The music files that this page links to are all performances by my old desktop and my new laptop computer (a Toshiba Satellite C655D).
I write down the notes in MakeMusic Finale, then save them as MIDI files. The older pieces I played on the current Voyetra sequencer (it had been MIDI Orchestrator and Digital Orchestrator before finally being Record Producer) while recording them with Acoustica. Now neither Voyetra nor Acoustica are still available, so I am now using SynthFont and Audacity. I started with the SoundFont set that came with my first Sound Blaster, the AWE64, and then modified some of the patches extensively with the sound font program that also came with it. My last sound card was a Sound Blaster X-fi Fatality (what was the reasoning behind that name?).
Now I have found that Creative Labs no longer provides adequate support for their SoundFont technology (it seems they are putting most of their energy into loud video game accompaniment) and they have made revisions to their Vienna SoundFont editor that have made it impossible for me to figure out how to use it so I have stopped buying Sound Blasters.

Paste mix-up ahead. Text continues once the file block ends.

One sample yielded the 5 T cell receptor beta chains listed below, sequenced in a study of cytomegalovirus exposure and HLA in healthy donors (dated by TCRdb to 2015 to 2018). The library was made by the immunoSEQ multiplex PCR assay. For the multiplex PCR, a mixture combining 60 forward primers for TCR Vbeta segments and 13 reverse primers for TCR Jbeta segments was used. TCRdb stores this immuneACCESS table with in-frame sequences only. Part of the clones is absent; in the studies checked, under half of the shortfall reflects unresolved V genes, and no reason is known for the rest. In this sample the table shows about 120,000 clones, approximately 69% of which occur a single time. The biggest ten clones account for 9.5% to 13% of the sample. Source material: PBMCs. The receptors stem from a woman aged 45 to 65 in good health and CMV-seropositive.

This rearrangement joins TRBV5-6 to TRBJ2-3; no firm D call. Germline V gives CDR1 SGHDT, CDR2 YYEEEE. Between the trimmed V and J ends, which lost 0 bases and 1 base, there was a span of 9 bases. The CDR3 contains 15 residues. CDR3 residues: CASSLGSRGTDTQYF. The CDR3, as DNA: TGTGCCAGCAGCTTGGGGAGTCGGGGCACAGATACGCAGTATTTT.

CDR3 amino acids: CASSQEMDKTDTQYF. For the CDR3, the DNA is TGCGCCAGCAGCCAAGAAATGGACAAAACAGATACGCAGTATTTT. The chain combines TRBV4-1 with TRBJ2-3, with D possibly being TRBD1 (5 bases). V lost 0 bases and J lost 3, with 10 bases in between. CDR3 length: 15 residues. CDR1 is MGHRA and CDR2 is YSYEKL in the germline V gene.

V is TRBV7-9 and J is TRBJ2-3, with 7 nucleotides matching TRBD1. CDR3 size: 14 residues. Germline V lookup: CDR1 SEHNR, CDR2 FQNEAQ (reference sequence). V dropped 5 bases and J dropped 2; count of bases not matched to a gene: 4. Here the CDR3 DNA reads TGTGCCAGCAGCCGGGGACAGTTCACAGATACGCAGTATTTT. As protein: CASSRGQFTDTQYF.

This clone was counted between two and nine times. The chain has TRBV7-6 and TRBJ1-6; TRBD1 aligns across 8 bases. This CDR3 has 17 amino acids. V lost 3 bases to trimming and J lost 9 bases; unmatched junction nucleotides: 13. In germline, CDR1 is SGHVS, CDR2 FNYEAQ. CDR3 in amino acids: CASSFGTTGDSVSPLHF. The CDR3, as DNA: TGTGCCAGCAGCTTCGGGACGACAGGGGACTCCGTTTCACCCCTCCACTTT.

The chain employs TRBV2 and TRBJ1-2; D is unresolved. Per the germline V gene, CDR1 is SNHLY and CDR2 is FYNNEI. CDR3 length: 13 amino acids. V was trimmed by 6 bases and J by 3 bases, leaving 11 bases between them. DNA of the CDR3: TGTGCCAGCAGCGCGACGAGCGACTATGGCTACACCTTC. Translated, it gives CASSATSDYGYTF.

SynthFont, however, enables me play MIDI files using all of my fonts with the sound card that came with the laptop, and it will also generate .wav files directly from the MIDI and SoundFont information, with no need for recording.
Most MIDI sequencer programs have "randomize" or "humanize" functions to vary the timings and pitches of the notes to approximate the irregularities of a human performer. I usually never use any of these things; I let the machine do what it does best: play rapid notes with mechanical precision.
I often use the basic trinity of electronic waveforms:
the sine wave, which sounds sort of like a flute
the square wave, which sounds sort of like a clarinet
the sawtooth wave, which sounds sort of like a trumpet
This page was last updated on September 24, 2012